Quantifying the thermal Sunyaev-Zel'dovich effect and excess millimetre emission in quasar environments

Kirsten R. Hall, Nadia L. Zakamska, Graeme E. Addison, Nicholas Battaglia, Devin Crichton, Mark Devlin, Joanna Dunkley, Megan Gralla, J. Colin Hill, Matt Hilton, Johannes Hubmayr, John P. Hughes, Kevin M. Huffenberger, Arthur Kosowsky, Tobias A. Marriage, Loïc Maurin, Kavilan Moodley, Michael D. Niemack, Lyman A. Page, Bruce PartridgeRolando Dünner Planella, Alessandro Schillaci, Cristóbal Sifón, Suzanne T. Staggs, Edward J. Wollack, Zhilei Xu

Research output: Contribution to journalArticle

3 Scopus citations

Abstract

In this paper, we probe the hot, post-shock gas component of quasar-driven winds through the thermal Sunyaev-Zel'dovich (tSZ) effect. Combining data sets from the Atacama Cosmology Telescope, the Herschel Space Observatory, and the Very Large Array, we measure average spectral energy distributions of 109 829 optically selected, radio quiet quasars from 1.4 to 3000 GHz in six redshift bins between 0.3 < z < 3.5. We model the emission components in the radio and far-infrared, plus a spectral distortion from the tSZ effect. At z > 1.91, we measure the tSZ effect at 3.8σ significance with an amplitude corresponding to a total thermal energy of 3.1 × 1060 erg. If this energy is due to virialized gas, then our measurement implies quasar host halo masses are ∼6 × 1012 h−1 M☉. Alternatively, if the host dark matter halo masses are ∼2 × 1012 h−1 M☉ as some measurements suggest, then we measure a >90 per cent excess in the thermal energy over that expected due to virialization. If the measured SZ effect is primarily due to hot bubbles from quasar-driven winds, we find that (5+1.2-1.3) per cent of the quasar bolometric luminosity couples to the intergalactic medium over a fiducial quasar lifetime of 100 Myr. An additional source of tSZ may be correlated structure, and further work is required to separate the contributions. At z ≤ 1.91, we detect emission at 95 and 148 GHz that is in excess of thermal dust and optically thin synchrotron emission. We investigate potential sources of this excess emission, finding that CO line emission and an additional optically thick synchrotron component are the most viable candidates.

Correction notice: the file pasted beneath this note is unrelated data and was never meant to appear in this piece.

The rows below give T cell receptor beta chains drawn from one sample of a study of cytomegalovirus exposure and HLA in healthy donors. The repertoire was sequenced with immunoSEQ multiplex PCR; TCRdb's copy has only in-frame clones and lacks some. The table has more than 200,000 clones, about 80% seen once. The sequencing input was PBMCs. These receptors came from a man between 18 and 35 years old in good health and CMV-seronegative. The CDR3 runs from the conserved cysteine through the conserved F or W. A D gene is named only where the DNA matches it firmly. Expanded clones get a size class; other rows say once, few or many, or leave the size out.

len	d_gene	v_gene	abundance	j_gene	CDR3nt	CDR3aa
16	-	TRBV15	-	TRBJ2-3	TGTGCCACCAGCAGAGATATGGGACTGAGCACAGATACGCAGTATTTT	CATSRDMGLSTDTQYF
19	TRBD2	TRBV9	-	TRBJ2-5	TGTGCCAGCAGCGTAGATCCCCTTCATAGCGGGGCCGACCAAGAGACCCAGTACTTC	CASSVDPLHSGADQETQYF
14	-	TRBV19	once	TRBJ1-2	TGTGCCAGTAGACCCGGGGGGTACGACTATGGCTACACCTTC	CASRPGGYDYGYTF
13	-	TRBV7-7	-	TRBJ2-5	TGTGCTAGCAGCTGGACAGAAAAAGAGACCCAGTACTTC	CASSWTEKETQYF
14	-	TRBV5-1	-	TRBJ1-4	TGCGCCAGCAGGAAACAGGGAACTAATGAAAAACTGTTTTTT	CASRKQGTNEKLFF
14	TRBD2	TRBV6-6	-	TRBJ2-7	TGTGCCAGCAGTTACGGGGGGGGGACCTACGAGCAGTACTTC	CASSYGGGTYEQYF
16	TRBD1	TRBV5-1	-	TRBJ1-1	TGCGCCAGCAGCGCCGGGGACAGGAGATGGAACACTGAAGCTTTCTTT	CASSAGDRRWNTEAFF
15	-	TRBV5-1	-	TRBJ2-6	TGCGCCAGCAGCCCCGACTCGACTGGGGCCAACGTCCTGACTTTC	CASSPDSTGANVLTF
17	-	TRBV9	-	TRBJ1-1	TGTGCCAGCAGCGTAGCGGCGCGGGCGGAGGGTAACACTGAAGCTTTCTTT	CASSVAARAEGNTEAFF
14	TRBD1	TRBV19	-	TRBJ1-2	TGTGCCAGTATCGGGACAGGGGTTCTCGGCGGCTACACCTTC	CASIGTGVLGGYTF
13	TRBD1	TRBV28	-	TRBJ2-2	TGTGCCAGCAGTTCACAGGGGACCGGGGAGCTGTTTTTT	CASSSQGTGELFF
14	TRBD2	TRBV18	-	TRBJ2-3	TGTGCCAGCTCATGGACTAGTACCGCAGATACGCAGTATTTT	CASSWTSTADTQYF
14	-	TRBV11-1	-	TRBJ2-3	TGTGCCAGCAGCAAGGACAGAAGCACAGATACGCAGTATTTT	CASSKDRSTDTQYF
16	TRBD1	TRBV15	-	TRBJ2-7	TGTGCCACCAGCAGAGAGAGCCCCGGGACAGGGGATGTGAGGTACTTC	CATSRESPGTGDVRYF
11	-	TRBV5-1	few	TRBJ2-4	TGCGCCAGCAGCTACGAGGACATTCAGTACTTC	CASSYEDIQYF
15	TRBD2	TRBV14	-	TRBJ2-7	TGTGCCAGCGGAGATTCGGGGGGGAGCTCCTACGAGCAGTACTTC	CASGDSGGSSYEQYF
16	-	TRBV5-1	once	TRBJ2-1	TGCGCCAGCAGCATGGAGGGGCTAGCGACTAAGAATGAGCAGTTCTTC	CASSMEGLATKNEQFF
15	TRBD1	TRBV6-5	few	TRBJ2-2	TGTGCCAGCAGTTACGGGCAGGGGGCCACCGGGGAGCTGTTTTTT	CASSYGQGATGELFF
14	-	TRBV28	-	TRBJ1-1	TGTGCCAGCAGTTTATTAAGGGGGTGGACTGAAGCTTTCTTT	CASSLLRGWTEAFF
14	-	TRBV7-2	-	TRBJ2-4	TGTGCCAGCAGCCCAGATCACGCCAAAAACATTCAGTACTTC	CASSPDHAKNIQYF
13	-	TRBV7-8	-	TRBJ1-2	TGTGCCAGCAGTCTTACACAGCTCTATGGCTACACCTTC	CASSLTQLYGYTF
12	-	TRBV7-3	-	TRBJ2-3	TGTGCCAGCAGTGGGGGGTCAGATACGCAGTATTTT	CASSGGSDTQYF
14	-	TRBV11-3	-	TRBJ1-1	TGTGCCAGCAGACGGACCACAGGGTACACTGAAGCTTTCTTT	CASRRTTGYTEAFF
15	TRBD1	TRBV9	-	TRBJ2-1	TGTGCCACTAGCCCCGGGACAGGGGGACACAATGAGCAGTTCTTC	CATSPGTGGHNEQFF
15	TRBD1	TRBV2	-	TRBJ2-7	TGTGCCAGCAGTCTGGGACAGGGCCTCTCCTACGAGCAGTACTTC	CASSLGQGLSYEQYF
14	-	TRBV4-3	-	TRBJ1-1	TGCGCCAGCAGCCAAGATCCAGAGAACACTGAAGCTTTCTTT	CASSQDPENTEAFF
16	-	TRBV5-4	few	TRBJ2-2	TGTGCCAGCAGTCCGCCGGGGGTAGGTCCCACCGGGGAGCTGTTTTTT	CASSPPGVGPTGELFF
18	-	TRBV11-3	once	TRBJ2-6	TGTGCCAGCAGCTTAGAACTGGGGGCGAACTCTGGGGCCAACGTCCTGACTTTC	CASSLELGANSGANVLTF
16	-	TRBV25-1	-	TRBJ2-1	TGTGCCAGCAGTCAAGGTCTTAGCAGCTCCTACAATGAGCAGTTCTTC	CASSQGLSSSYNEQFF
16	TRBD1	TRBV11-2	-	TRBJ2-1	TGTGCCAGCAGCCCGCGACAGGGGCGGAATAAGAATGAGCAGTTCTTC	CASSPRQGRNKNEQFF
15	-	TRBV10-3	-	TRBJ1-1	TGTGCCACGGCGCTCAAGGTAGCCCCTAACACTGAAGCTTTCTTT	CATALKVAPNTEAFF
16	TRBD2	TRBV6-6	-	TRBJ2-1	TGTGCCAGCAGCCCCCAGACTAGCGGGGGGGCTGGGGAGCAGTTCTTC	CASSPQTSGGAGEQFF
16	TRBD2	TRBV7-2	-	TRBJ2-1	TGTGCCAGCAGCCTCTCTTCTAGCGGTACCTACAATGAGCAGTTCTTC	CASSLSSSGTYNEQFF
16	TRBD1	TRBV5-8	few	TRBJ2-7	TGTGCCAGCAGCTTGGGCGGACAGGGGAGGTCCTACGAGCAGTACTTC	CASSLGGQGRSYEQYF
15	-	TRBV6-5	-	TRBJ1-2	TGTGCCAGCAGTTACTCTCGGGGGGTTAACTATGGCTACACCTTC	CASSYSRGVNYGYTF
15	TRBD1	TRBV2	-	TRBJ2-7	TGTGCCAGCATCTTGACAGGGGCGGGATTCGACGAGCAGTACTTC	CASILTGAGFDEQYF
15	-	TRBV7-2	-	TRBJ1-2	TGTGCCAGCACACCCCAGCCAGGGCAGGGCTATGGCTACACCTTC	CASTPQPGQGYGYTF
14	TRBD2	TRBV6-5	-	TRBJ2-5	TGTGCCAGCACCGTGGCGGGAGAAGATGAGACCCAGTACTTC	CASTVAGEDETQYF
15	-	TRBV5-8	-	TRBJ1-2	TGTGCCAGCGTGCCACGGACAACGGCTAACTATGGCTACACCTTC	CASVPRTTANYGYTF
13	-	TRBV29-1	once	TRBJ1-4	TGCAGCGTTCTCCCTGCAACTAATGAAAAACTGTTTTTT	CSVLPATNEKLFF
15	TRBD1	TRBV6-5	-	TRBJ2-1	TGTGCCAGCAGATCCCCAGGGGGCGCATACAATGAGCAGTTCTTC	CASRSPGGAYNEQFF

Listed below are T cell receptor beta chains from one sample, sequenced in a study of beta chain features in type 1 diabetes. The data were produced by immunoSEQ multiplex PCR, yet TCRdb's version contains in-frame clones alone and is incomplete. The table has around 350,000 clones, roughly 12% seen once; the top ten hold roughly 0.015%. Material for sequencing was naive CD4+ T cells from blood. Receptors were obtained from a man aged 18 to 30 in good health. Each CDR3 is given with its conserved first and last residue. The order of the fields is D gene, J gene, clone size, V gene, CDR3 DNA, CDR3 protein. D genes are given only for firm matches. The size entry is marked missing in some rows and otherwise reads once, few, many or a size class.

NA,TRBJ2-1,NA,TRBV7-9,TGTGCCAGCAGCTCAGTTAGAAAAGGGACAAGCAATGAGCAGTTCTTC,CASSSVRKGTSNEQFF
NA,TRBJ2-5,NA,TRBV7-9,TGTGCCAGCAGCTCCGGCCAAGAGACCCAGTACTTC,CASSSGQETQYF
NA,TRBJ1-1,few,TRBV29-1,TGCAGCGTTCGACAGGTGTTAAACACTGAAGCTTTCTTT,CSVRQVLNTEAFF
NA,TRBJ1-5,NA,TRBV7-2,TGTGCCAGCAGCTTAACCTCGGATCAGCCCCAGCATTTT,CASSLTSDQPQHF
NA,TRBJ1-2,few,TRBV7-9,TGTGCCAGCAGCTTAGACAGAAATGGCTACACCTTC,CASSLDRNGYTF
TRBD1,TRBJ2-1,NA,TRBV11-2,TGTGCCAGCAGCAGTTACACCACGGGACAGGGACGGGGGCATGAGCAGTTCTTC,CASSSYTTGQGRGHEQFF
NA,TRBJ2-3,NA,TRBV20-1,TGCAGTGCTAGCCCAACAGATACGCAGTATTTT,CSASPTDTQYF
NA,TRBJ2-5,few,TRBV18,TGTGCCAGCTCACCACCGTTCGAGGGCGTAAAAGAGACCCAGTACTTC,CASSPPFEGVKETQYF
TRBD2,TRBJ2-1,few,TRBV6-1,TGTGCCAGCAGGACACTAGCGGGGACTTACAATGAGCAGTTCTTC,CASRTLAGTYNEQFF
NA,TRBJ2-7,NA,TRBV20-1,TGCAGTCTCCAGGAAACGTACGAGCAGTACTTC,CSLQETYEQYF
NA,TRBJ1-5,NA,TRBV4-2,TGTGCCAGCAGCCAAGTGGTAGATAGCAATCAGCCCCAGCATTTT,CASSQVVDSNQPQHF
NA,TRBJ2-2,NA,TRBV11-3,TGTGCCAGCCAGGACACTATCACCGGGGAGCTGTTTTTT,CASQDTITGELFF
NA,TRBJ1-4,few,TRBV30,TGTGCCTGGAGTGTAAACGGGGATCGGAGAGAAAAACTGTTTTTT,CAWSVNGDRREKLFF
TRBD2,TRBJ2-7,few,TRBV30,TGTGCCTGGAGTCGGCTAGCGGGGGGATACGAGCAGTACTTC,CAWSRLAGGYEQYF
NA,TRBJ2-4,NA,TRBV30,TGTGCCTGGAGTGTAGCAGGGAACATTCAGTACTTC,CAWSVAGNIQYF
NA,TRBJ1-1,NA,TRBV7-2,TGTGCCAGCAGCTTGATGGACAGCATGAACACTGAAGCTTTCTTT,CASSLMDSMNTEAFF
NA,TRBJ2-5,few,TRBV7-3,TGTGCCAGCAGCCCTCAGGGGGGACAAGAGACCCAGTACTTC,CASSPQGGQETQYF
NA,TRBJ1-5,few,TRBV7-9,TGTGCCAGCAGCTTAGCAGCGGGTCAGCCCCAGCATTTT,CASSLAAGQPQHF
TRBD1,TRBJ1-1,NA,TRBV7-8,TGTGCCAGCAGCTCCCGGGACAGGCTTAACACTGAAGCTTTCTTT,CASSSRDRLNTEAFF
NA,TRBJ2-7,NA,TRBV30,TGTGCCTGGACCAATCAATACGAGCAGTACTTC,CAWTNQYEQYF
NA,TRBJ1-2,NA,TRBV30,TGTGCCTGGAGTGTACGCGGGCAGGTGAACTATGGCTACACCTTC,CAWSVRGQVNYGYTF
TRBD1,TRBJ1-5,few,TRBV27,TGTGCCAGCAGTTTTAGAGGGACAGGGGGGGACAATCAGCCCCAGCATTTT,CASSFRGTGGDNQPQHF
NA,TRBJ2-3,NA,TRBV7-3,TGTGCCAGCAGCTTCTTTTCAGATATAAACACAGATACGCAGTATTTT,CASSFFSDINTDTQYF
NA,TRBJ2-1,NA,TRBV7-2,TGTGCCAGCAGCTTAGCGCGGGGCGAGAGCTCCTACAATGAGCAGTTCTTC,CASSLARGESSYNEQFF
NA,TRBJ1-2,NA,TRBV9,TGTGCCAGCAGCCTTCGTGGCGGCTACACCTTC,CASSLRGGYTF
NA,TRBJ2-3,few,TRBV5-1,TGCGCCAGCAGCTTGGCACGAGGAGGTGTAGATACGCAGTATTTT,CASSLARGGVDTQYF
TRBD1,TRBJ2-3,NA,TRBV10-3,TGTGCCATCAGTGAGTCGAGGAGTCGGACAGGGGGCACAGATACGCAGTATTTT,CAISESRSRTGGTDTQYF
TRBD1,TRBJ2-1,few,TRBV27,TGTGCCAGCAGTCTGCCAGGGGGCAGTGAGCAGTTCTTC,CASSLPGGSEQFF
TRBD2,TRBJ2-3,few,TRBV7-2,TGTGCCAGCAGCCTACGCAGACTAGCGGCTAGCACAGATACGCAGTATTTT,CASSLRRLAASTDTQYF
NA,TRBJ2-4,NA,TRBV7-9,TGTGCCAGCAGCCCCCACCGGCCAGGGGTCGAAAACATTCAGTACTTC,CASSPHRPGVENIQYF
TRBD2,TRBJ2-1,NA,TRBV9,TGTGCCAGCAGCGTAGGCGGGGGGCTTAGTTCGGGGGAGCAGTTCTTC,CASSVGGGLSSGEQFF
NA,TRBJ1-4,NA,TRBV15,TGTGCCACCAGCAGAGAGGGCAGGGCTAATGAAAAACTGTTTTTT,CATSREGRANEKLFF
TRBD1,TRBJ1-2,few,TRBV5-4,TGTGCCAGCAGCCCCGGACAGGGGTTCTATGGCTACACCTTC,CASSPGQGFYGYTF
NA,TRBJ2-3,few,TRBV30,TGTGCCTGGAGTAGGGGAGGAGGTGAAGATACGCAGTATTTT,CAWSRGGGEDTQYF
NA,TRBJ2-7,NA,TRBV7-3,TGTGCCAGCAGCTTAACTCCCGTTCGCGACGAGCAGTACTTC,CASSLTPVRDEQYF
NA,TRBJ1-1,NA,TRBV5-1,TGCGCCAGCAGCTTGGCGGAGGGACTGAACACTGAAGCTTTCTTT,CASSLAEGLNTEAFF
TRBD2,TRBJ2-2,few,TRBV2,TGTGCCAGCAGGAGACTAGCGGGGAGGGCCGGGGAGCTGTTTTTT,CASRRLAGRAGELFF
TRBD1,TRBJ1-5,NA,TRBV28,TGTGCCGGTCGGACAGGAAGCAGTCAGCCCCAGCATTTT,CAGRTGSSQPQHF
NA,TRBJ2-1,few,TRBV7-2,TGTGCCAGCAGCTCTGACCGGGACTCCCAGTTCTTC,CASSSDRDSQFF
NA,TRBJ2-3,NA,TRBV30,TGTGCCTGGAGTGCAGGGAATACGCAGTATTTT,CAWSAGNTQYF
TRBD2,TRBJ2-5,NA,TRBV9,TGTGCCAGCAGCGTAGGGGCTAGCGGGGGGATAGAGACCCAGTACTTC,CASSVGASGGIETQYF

Original languageEnglish (US)
Pages (from-to)2315-2335
Number of pages21
JournalMonthly Notices of the Royal Astronomical Society
Volume490
Issue number2
DOIs
StatePublished - Dec 1 2019

All Science Journal Classification (ASJC) codes

  • Astronomy and Astrophysics
  • Space and Planetary Science

Keywords

  • (Galaxies:) intergalactic medium
  • (Galaxies:) quasars: general
  • Galaxies: active
  • Galaxies: evolution

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